I am working on a list of the best museum exhibits in DC for toddlers and preschoolers. Please feel free to add suggestions in the comments!
Great museum exhibits include:
ImagiNations at the Museum of the American Indian is great for small kids starting when they are a bit mobile. The exhibit shows a variety of American Indian homes from stilt houses to a Tipi to an Igloo. Lots of great hands on exhibits. Be sure to check if the music room is open. http://nmai.si.edu/visit/washington/imaginations/
Check out the Turquoise Mountain exhibit at the Sackler Gallery. It lets kids touch and create along with Afghan artists (in videos) including carpet weaving, pottery, design, wooden lattices and more. There are activity kits in the beautiful carved gazebo in the center of the exhibit. http://www.si.edu/Exhibitions/Details/Turquoise-Mountain-Artists-Transforming-Afghanistan-5975
Wegmans has sponsored a hands on exhibit and indoor playground in the American History museum called Wegmans Wonderplace. It includes a climbing structure, building materials, a play kitchen, and a farm and market. The kitchen is a miniature version of Julia Childs’ kitchen which is housed in the museum. The farm and market are cute with lots of hands on components. Please note this exhibit is closed on Tuesdays. http://www.si.edu/Exhibitions/Details/Wegmans-Wonderplace-5688
Q?rius Junior in the Natural History museum is another great hands on exhibit. Kids can learn about skeletons, reptiles, sounds, use puppets, play with magnets and microscopes and more. It is located behind the Oceans hall (head towards the tail of the giant whale on the ceiling, and head right). Hours vary, so check ahead. http://qrius.si.edu/visit/qrius-jr-discovery-room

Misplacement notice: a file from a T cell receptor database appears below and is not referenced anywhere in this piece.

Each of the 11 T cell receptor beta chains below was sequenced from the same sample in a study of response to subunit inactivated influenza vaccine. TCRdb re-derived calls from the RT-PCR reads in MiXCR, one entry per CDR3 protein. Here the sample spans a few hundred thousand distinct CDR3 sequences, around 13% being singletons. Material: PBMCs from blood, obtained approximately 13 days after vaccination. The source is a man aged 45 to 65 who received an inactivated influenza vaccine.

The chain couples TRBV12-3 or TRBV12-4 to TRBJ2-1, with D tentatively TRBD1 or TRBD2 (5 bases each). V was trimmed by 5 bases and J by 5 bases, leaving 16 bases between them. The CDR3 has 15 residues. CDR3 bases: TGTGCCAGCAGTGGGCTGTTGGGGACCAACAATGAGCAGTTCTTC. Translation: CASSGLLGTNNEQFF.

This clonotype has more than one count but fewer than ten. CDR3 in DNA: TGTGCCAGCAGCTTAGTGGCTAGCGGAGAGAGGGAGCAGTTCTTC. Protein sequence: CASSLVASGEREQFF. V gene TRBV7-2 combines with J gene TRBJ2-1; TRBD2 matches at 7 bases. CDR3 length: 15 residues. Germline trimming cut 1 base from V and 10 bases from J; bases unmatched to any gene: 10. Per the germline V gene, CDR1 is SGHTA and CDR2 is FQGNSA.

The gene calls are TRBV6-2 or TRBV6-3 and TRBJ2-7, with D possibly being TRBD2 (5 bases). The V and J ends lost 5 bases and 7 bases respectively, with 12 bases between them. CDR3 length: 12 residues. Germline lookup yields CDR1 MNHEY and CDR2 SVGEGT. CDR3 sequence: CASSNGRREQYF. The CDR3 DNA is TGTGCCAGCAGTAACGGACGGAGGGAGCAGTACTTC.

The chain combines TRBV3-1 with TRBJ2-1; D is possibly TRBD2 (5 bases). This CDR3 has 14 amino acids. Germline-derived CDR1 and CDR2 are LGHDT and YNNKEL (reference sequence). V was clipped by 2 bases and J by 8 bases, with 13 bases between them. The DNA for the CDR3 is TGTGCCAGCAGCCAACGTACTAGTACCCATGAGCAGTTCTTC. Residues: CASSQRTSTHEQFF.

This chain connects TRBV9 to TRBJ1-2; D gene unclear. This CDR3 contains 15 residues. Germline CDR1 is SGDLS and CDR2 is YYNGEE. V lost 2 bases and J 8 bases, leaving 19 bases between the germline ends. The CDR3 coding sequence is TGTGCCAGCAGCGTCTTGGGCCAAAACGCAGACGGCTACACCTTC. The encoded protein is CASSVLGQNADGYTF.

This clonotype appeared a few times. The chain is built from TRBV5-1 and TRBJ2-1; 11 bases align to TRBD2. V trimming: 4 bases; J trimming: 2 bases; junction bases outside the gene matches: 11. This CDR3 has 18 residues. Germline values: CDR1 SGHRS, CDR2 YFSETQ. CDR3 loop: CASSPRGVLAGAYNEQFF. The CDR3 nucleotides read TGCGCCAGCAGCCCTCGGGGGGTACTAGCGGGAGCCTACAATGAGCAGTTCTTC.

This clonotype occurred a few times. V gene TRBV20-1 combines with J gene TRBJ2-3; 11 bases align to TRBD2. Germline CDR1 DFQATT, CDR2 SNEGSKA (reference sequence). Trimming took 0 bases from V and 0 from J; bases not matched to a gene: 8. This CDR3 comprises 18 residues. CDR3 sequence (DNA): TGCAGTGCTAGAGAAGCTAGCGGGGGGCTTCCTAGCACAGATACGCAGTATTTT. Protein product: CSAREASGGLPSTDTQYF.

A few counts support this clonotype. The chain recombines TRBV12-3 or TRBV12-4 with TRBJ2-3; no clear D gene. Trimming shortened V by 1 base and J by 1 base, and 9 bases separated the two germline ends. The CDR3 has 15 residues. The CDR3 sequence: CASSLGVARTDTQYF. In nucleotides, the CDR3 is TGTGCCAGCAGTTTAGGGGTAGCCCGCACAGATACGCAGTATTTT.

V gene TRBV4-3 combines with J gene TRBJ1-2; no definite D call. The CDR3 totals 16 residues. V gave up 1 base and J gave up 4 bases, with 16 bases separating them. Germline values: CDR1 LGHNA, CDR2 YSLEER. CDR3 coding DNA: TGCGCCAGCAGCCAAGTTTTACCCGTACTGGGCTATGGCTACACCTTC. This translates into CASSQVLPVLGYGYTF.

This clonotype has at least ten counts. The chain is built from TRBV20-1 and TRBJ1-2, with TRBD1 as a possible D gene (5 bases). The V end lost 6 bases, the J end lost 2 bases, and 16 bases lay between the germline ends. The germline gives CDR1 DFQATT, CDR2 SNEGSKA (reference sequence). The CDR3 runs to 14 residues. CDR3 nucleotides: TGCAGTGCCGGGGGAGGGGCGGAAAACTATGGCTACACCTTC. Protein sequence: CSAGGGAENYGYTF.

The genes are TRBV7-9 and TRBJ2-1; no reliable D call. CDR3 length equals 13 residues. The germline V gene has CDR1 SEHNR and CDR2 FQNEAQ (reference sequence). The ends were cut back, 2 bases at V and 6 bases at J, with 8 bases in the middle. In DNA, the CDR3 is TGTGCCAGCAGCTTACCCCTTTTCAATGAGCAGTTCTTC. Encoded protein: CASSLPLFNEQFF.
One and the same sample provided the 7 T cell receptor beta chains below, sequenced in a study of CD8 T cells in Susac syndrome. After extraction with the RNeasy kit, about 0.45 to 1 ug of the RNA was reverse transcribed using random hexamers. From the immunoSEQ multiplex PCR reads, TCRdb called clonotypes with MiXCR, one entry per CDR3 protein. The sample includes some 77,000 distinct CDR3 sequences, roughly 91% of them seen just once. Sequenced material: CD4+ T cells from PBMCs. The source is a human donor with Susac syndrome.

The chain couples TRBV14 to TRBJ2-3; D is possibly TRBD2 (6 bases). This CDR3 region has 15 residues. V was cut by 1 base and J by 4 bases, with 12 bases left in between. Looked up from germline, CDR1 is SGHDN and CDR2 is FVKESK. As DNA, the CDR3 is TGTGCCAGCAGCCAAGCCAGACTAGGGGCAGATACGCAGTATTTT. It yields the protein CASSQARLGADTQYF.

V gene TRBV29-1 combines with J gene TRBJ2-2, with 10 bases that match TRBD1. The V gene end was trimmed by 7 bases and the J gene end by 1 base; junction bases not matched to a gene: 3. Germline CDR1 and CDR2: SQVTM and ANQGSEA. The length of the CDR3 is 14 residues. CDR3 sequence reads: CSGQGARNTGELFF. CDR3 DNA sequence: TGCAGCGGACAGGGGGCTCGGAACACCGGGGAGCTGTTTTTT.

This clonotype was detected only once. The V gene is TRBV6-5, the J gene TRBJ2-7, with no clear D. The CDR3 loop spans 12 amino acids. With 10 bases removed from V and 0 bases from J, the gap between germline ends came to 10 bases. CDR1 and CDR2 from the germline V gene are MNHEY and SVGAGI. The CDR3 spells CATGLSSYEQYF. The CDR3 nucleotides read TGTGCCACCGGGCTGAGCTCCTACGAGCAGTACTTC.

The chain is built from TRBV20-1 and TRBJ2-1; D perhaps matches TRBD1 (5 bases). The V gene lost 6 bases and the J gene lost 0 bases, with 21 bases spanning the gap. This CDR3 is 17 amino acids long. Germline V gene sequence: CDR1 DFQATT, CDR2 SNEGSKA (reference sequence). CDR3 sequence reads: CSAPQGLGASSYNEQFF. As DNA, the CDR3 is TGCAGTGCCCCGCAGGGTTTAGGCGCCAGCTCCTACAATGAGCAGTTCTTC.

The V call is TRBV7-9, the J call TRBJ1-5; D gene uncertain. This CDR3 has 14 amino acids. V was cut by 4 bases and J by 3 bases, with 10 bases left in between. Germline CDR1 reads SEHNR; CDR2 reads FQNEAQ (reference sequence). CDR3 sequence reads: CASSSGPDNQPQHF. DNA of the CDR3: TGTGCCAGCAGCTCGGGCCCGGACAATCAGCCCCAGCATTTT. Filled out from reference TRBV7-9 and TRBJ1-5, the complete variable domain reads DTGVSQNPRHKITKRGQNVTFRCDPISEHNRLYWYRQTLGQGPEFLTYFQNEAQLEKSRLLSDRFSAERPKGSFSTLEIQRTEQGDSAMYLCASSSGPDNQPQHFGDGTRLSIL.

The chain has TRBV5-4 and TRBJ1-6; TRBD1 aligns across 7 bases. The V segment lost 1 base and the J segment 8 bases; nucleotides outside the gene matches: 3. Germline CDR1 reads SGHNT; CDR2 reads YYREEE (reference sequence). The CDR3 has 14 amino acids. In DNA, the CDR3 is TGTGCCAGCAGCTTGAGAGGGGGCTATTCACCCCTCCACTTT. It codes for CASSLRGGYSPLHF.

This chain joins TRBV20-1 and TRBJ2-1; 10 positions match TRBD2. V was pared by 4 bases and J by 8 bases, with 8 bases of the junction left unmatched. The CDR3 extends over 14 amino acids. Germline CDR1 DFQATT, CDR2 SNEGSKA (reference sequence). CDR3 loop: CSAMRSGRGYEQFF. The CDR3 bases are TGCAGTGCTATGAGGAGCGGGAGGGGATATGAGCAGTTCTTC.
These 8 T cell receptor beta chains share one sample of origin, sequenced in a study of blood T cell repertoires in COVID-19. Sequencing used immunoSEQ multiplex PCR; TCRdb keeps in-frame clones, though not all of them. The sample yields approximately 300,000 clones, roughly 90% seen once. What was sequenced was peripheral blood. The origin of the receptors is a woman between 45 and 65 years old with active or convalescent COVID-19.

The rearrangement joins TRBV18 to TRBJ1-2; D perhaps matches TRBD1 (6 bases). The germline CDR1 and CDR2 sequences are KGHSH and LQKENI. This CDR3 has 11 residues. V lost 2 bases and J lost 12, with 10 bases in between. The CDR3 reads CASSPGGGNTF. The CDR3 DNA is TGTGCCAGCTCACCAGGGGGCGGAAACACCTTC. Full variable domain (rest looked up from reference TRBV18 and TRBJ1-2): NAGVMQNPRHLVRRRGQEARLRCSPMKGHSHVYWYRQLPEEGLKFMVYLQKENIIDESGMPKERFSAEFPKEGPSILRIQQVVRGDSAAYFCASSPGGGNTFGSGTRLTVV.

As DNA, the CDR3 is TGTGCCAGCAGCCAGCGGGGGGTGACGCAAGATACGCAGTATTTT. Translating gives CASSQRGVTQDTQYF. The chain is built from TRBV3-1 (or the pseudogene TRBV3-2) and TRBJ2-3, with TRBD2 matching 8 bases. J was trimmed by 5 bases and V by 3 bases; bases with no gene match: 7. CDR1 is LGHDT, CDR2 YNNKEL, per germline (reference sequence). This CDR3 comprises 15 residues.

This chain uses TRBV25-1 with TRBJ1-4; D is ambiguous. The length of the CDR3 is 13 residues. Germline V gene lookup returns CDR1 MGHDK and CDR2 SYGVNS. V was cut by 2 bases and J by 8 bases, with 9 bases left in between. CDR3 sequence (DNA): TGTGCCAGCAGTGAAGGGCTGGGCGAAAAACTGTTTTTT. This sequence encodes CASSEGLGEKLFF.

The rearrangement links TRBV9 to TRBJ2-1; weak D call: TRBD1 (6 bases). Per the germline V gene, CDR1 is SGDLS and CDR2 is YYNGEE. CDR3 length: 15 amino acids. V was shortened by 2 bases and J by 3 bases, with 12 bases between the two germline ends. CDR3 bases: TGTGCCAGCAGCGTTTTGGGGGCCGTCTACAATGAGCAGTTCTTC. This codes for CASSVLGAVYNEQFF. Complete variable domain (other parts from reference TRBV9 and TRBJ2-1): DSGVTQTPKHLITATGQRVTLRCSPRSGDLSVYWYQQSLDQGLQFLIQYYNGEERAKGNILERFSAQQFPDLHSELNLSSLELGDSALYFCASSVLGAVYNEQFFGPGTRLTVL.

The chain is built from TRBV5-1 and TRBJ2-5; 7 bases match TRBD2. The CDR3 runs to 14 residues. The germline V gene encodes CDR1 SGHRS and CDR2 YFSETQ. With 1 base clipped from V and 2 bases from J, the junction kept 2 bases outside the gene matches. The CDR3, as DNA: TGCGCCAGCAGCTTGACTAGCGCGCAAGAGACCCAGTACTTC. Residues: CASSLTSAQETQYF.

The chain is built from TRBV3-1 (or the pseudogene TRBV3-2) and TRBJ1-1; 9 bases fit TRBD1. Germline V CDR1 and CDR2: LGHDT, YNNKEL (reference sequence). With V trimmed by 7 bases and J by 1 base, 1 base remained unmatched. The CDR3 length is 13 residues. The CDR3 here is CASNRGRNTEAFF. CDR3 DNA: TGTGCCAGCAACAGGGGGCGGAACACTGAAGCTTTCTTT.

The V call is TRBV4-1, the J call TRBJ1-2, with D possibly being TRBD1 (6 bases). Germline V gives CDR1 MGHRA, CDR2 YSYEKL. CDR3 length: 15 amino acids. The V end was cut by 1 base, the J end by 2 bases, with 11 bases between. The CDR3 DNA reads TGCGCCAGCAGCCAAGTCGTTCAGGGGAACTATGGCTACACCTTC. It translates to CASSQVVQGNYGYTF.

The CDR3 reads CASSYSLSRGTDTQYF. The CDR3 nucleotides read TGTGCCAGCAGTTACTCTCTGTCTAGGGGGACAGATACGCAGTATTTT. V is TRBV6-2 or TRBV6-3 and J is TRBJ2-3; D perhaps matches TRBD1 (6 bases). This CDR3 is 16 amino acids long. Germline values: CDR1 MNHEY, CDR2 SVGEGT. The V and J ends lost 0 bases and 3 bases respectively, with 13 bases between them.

The Insect Zoo at the Natural History museum is great! They often have docents on hand with real creepy crawlies to look at and hold. There is also a butterfly enclosure which requires tickets (free admission on Tuesdays). http://naturalhistory.si.edu/education/exhibitions/insectzoo.html
During the warmer months the Children’s Garden at the US Botanic Garden is wonderful with a tiny bamboo forest, water features, and plants to dig up, replant, and water. There is even some nice shade! Bring a change of clothes for smaller kids, they are pretty likely to get wet. The rest of the Botanic Garden is a great destination with kids too, both inside and out. The interior is divided into climate zones and functions (jungle, desert, medicinal plants etc). The outdoor garden has a fountain and stream and winding paths which make you feel like you are somewhere far away from the Capitol and national Mall. https://m.usbg.gov/kids-are-welcome-us-botanic-garden
The Building Museum has the Building Zone for smaller kids and Work Play Build for bigger kids. You can get tickets for the Building Zone only for $3/pp. For part of the summer the great hall of the building museum is transformed into a limited time exhibit, past exhibits include a giant wooden labyrinth and a ball pit big enough for adults to get lost. This year they will feature icebergs…I think it will be amazing! http://www.nbm.org